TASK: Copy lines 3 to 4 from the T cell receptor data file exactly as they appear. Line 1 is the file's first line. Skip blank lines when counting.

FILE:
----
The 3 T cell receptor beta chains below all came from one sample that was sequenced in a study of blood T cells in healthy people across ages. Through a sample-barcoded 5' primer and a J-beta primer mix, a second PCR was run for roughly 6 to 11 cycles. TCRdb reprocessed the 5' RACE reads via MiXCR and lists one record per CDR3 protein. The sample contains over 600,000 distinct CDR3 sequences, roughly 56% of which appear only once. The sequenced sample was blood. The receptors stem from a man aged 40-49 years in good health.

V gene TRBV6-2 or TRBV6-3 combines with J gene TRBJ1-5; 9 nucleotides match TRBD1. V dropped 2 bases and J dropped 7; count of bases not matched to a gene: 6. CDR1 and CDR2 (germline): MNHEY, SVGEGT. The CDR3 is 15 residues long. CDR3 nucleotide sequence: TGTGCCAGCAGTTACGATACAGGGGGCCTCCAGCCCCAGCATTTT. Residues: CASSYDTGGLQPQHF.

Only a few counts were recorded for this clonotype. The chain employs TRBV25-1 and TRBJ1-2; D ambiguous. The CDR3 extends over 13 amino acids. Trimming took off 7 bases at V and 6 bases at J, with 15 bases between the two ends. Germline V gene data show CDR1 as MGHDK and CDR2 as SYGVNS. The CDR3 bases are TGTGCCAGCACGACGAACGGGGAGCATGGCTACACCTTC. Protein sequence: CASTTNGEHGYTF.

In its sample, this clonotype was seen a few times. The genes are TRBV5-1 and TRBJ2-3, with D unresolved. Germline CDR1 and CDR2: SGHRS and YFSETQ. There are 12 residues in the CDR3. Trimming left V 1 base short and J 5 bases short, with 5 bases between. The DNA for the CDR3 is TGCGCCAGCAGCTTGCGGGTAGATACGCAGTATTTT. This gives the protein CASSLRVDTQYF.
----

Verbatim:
Only a few counts were recorded for this clonotype. The chain employs TRBV25-1 and TRBJ1-2; D ambiguous. The CDR3 extends over 13 amino acids. Trimming took off 7 bases at V and 6 bases at J, with 15 bases between the two ends. Germline V gene data show CDR1 as MGHDK and CDR2 as SYGVNS. The CDR3 bases are TGTGCCAGCACGACGAACGGGGAGCATGGCTACACCTTC. Protein sequence: CASTTNGEHGYTF.

In its sample, this clonotype was seen a few times. The genes are TRBV5-1 and TRBJ2-3, with D unresolved. Germline CDR1 and CDR2: SGHRS and YFSETQ. There are 12 residues in the CDR3. Trimming left V 1 base short and J 5 bases short, with 5 bases between. The DNA for the CDR3 is TGCGCCAGCAGCTTGCGGGTAGATACGCAGTATTTT. This gives the protein CASSLRVDTQYF.